Of all the foreign policy fantasies of the current administration, one of the most alluring is that key Sunni Arab states can now be mobilized effectively in the service of U.S. interests.
Breaking Yemen further with a militarized U.S. policy will only help AQAP.
Iranian support for the Houthis has been marginal and does not shape their decisionmaking as much as local alliances and conflict dynamics do.
The Arab Spring protests upended the order of the Middle East, but six years later much remains the same.
In an interview, Carnegie’s Farea al-Muslimi outlines the deadly dynamics at play in Yemen.
Sada contributors share their take on what the extraordinary election of Donald Trump could mean for a region in turmoil.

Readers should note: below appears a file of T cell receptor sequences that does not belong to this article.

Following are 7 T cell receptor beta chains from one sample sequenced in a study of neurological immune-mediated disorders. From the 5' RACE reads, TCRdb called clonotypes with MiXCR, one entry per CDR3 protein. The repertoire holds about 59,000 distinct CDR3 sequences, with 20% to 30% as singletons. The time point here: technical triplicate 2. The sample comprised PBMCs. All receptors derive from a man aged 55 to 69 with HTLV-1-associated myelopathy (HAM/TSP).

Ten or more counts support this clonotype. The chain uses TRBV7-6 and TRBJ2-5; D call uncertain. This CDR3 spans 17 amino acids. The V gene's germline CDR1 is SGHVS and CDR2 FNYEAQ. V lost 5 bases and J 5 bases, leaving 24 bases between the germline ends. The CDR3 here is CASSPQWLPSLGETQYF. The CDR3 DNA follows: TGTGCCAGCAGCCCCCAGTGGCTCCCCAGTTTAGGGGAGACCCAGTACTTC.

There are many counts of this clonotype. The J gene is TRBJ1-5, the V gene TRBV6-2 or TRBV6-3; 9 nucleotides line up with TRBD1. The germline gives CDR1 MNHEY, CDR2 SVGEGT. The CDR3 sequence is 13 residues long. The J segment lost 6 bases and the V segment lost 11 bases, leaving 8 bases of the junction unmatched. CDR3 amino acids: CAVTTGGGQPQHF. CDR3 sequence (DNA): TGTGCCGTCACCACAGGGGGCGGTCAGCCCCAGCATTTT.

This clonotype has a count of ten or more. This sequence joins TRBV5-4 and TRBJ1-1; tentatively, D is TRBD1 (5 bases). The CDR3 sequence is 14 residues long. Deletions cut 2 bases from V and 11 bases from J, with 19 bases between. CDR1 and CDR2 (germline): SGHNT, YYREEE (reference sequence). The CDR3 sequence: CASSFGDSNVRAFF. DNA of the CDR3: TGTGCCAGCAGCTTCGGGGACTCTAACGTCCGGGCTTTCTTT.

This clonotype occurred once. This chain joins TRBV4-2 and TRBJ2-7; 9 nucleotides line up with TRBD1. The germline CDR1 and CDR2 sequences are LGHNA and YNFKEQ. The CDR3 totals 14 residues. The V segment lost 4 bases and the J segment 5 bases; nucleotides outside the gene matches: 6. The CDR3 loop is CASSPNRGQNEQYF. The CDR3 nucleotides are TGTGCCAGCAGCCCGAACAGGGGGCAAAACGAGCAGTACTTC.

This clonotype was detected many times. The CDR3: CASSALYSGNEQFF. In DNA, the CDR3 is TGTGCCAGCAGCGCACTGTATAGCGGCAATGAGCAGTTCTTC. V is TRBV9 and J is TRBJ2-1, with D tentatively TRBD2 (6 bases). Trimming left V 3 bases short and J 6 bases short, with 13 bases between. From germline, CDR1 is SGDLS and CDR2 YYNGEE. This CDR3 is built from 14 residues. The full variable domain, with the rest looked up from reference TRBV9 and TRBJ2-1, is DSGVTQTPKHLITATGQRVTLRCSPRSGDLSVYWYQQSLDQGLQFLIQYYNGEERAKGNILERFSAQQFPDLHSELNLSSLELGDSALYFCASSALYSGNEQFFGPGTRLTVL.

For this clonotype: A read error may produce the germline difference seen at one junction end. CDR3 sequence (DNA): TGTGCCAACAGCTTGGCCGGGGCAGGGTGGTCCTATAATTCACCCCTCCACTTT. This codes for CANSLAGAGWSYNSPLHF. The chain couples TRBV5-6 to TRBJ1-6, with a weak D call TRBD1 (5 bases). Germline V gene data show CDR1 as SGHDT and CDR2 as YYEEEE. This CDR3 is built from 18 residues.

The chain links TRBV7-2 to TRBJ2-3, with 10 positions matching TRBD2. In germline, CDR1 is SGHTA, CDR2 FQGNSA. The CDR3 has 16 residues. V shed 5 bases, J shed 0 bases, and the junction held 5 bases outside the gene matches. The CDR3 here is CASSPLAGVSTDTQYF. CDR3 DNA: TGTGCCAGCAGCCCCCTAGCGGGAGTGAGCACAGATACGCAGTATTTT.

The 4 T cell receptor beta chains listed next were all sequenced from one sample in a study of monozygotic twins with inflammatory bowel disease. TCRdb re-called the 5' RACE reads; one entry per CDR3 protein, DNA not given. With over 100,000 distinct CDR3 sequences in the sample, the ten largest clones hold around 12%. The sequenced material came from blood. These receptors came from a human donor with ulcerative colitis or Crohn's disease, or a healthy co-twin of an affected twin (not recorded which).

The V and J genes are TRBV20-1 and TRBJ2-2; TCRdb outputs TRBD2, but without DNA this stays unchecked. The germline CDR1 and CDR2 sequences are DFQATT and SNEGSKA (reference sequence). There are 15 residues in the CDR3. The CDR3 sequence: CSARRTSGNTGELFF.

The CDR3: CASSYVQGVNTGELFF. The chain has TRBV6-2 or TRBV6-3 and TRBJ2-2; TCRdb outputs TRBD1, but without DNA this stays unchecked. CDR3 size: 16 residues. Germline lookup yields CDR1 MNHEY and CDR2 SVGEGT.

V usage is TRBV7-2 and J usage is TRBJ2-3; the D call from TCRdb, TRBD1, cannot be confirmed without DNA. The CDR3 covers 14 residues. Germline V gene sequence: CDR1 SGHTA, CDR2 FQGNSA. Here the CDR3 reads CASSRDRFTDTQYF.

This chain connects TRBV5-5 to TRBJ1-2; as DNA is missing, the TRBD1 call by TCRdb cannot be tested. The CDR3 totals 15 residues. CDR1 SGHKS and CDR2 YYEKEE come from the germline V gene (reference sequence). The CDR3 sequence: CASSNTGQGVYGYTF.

The United States should understand that it holds most of the cards and that it can use military assistance, among other tools, to push Saudi policy in a direction that favorable to U.S. interests.
Where is the war in Yemen heading and what can outside actors do to end the conflict?
Failed states across the Middle East and North Africa will pose distinctive challenges for U.S. policy in the next administration.
The pro-democracy uprisings that swept across the Middle East in 2011 made clear the need to forge a new social contract between rulers and ruled.
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